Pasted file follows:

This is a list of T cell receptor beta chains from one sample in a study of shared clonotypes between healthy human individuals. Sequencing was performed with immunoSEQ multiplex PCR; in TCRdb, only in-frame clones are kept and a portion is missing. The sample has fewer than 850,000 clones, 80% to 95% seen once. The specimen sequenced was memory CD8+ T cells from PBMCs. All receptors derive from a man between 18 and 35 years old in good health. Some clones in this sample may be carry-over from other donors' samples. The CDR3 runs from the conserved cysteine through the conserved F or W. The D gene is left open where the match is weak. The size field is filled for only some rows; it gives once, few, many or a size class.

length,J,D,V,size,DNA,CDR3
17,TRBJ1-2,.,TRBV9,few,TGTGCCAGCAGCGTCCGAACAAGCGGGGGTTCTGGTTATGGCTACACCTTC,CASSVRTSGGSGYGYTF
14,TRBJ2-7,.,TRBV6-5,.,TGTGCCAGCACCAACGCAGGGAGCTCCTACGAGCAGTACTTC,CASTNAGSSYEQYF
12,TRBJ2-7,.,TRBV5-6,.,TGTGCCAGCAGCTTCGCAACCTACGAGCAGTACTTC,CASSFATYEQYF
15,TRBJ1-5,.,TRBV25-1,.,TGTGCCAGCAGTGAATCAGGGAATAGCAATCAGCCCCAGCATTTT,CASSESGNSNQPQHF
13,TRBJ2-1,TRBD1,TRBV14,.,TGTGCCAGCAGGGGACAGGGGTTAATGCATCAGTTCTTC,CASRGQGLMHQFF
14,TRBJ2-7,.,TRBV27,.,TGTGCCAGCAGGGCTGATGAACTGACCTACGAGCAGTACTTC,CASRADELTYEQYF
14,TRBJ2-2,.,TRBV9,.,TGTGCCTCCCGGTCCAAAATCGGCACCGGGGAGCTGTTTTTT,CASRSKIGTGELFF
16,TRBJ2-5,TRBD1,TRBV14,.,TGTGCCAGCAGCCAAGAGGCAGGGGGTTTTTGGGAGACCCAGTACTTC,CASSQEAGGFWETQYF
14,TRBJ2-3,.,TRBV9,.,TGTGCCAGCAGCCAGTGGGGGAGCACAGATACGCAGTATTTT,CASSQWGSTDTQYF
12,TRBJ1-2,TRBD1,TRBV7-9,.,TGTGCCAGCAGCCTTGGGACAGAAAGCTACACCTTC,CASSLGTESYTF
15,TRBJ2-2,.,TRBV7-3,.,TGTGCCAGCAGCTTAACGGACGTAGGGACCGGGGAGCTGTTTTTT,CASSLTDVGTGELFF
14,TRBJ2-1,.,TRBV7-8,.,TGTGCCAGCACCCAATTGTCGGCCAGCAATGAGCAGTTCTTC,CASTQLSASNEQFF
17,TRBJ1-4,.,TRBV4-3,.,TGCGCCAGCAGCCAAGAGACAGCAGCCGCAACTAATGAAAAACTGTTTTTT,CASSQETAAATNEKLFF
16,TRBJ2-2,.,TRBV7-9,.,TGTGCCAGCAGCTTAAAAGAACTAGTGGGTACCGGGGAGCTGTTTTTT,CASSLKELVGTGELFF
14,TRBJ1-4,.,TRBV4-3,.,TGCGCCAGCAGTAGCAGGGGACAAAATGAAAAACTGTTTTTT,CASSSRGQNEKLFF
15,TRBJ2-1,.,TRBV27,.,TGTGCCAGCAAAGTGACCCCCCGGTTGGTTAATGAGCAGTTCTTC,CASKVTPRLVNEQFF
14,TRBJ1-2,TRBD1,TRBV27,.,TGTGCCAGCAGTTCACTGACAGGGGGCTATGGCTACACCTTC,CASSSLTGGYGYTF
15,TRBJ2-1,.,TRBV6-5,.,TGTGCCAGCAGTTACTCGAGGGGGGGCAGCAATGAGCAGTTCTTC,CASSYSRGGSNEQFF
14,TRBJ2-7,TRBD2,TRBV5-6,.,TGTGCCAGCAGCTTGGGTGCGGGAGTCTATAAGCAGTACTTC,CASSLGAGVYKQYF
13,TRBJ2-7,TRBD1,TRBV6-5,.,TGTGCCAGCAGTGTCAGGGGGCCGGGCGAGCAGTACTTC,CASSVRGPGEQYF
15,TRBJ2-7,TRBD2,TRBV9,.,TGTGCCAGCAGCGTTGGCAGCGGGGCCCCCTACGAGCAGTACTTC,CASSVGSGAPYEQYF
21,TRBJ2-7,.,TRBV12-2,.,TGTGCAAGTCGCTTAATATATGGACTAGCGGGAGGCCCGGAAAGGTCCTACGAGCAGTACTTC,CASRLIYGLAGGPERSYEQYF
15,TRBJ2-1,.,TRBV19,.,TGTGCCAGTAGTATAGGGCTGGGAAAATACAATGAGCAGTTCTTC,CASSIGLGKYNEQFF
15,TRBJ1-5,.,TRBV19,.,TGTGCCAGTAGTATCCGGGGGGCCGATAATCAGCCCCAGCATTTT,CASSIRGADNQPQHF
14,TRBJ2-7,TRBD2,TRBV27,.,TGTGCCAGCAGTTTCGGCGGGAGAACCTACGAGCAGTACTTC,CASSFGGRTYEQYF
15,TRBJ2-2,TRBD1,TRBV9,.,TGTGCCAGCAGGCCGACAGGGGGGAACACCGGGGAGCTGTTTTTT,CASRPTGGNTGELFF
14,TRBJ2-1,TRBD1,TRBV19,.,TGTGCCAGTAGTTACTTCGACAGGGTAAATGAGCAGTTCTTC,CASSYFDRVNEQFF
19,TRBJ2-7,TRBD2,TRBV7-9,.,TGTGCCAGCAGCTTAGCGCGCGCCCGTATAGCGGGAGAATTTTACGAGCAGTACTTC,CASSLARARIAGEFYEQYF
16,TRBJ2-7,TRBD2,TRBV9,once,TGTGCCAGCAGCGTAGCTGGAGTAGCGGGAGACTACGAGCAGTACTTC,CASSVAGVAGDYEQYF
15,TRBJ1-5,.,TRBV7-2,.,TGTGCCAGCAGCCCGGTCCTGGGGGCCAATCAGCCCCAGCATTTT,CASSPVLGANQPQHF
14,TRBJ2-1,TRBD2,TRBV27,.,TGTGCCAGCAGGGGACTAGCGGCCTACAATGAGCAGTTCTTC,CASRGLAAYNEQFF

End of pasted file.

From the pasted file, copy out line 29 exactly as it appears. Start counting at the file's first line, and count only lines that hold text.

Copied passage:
14,TRBJ2-1,TRBD1,TRBV19,.,TGTGCCAGTAGTTACTTCGACAGGGTAAATGAGCAGTTCTTC,CASSYFDRVNEQFF